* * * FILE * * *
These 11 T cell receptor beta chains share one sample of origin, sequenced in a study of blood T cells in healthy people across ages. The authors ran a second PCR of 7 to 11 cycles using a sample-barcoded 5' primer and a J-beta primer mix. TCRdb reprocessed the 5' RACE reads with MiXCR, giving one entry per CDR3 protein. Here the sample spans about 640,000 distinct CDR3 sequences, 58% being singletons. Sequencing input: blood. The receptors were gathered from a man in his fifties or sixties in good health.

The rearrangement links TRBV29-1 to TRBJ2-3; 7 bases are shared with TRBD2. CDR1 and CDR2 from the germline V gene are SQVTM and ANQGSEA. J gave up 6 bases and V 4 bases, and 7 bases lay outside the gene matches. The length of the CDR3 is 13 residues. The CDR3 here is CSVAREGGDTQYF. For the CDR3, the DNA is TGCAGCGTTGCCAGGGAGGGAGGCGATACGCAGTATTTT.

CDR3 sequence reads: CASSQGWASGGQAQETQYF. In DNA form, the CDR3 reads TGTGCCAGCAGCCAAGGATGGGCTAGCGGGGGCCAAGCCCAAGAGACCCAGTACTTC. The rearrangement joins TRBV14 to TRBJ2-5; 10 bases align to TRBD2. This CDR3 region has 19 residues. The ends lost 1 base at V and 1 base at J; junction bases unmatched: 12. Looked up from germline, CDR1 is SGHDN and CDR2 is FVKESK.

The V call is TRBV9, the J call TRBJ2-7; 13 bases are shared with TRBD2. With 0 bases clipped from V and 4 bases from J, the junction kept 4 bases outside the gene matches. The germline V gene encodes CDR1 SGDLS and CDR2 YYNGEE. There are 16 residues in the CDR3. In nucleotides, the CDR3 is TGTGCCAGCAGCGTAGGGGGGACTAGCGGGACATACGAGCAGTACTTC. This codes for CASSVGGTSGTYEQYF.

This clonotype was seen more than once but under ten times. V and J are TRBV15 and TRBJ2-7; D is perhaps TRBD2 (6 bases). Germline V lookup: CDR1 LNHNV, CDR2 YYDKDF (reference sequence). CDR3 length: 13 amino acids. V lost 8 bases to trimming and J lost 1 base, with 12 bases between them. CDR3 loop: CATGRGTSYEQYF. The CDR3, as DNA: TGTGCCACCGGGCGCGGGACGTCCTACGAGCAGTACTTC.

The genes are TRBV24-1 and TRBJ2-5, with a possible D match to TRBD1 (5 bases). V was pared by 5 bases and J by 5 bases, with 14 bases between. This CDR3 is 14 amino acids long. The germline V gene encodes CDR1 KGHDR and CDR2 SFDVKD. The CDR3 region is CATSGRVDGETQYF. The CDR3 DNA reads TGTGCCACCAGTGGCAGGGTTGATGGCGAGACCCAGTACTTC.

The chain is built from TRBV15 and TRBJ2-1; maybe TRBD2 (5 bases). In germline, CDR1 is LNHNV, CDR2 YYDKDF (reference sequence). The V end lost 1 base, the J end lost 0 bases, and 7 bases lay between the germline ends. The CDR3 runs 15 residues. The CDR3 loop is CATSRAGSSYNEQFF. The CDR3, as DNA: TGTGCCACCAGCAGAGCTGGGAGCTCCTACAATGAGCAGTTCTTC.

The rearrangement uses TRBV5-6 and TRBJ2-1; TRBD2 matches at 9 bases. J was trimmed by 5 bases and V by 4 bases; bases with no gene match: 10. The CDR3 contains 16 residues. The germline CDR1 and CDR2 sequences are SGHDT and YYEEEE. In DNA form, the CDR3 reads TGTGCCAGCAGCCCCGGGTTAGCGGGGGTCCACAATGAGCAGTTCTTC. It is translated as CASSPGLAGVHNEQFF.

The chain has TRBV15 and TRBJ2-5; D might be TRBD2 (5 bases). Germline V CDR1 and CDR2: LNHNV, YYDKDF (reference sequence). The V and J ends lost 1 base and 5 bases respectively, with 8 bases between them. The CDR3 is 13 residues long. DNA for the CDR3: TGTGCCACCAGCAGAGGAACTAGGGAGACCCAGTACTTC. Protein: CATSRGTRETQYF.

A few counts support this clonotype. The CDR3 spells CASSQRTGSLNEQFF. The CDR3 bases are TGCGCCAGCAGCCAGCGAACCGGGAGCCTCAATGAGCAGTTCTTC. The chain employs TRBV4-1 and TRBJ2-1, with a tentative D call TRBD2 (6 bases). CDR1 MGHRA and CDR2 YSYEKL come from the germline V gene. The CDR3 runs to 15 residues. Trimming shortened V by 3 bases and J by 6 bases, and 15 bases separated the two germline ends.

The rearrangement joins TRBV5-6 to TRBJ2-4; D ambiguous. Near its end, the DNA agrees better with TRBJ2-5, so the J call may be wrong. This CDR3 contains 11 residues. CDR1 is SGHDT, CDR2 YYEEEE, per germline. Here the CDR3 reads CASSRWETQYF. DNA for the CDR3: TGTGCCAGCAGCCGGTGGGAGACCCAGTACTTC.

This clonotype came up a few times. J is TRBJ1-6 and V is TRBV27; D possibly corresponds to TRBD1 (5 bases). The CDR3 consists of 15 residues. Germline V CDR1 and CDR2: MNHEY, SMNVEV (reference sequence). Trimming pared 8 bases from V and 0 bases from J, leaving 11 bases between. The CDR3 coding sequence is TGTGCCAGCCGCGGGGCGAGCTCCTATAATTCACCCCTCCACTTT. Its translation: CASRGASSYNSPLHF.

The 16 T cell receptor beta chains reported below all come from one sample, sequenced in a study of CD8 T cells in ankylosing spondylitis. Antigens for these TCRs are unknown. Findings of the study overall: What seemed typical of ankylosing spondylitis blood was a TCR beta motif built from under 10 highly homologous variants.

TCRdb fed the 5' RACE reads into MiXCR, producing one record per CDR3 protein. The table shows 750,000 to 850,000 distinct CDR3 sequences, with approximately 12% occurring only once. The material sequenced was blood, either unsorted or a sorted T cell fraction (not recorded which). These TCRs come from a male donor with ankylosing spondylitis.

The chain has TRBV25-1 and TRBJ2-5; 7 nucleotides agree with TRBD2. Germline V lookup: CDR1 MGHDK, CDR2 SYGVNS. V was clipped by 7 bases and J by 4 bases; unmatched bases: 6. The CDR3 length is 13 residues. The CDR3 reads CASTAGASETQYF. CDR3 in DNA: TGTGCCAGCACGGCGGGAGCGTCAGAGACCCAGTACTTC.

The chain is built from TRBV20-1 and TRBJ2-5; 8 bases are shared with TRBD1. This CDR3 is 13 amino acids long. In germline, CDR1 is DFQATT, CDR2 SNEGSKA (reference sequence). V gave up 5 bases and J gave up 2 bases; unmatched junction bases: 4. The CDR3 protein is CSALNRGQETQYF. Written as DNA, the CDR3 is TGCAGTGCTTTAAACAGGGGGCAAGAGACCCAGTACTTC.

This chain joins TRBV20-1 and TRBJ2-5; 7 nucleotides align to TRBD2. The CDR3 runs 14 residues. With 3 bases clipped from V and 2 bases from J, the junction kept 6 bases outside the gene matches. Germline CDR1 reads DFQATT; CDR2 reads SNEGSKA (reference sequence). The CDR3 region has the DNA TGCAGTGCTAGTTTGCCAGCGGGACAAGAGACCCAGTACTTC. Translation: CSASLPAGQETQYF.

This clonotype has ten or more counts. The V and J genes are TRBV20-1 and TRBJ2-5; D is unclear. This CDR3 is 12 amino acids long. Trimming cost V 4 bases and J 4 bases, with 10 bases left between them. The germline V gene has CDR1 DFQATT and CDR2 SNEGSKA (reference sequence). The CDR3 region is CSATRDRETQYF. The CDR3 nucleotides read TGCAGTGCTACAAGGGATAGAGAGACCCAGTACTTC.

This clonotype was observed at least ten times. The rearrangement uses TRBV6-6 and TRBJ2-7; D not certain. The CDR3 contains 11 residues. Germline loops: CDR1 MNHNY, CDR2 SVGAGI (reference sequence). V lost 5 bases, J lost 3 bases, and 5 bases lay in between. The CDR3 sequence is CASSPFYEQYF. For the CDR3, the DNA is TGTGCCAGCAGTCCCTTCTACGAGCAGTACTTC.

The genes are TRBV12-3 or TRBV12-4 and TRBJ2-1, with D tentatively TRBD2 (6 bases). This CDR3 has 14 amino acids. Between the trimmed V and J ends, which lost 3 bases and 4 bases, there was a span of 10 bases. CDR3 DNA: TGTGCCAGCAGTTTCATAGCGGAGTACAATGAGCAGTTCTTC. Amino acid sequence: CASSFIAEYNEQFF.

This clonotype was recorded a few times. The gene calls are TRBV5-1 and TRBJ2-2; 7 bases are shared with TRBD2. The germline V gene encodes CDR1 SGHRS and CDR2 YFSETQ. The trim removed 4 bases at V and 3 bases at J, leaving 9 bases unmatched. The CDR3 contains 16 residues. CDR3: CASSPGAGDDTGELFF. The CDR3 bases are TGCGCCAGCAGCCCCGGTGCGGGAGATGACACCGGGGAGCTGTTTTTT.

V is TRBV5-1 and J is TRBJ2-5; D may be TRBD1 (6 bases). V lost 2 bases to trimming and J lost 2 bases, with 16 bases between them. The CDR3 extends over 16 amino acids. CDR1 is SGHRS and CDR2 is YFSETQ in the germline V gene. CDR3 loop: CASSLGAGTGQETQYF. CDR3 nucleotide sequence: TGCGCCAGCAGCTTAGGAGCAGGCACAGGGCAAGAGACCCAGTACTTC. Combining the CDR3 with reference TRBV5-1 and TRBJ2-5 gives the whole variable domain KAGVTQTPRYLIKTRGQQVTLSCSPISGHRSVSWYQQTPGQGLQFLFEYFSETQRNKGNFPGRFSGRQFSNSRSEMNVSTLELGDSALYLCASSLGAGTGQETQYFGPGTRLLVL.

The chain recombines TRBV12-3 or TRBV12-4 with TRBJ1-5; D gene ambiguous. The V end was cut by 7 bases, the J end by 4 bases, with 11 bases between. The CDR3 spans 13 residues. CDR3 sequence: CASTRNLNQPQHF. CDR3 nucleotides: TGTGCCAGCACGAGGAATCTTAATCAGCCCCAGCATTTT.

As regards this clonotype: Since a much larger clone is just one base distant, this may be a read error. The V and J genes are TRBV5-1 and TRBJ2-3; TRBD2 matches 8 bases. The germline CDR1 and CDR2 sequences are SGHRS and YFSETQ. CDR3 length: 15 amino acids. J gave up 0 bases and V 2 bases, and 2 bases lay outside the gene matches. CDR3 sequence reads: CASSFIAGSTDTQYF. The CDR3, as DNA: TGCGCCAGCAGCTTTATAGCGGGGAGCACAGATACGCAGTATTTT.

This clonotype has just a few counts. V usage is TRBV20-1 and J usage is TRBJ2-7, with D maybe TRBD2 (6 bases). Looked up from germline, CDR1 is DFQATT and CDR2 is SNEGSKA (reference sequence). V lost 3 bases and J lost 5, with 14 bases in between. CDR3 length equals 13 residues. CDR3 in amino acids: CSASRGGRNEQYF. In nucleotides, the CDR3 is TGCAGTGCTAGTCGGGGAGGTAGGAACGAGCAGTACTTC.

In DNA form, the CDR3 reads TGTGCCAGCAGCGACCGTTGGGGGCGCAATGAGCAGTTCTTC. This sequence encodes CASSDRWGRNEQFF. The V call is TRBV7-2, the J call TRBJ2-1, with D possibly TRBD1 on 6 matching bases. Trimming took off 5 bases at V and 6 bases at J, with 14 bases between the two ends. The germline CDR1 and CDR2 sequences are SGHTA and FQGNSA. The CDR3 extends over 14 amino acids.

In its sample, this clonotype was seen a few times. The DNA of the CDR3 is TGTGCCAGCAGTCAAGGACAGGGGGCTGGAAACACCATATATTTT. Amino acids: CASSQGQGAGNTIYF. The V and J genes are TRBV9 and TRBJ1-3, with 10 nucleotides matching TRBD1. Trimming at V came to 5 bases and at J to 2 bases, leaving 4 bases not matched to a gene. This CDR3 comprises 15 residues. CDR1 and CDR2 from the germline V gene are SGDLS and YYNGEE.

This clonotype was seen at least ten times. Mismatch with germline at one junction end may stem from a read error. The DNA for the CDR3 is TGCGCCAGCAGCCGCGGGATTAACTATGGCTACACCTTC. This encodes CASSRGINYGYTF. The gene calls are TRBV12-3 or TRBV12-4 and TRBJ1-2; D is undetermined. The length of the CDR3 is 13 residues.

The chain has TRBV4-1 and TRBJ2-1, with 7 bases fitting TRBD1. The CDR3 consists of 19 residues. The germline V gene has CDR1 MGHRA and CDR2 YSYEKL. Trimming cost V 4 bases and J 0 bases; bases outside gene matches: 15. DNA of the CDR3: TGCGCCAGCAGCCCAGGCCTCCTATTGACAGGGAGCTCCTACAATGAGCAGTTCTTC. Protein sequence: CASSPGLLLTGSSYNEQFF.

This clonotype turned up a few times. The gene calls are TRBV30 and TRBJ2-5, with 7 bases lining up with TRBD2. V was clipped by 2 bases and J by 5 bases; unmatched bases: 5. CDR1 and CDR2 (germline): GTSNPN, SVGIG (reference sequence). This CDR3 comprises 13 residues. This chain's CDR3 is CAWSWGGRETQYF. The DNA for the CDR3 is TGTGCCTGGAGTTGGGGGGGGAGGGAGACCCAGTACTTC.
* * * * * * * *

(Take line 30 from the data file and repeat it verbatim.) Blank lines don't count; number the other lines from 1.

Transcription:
This clonotype turned up a few times. The gene calls are TRBV30 and TRBJ2-5, with 7 bases lining up with TRBD2. V was clipped by 2 bases and J by 5 bases; unmatched bases: 5. CDR1 and CDR2 (germline): GTSNPN, SVGIG (reference sequence). This CDR3 comprises 13 residues. This chain's CDR3 is CAWSWGGRETQYF. The DNA for the CDR3 is TGTGCCTGGAGTTGGGGGGGGAGGGAGACCCAGTACTTC.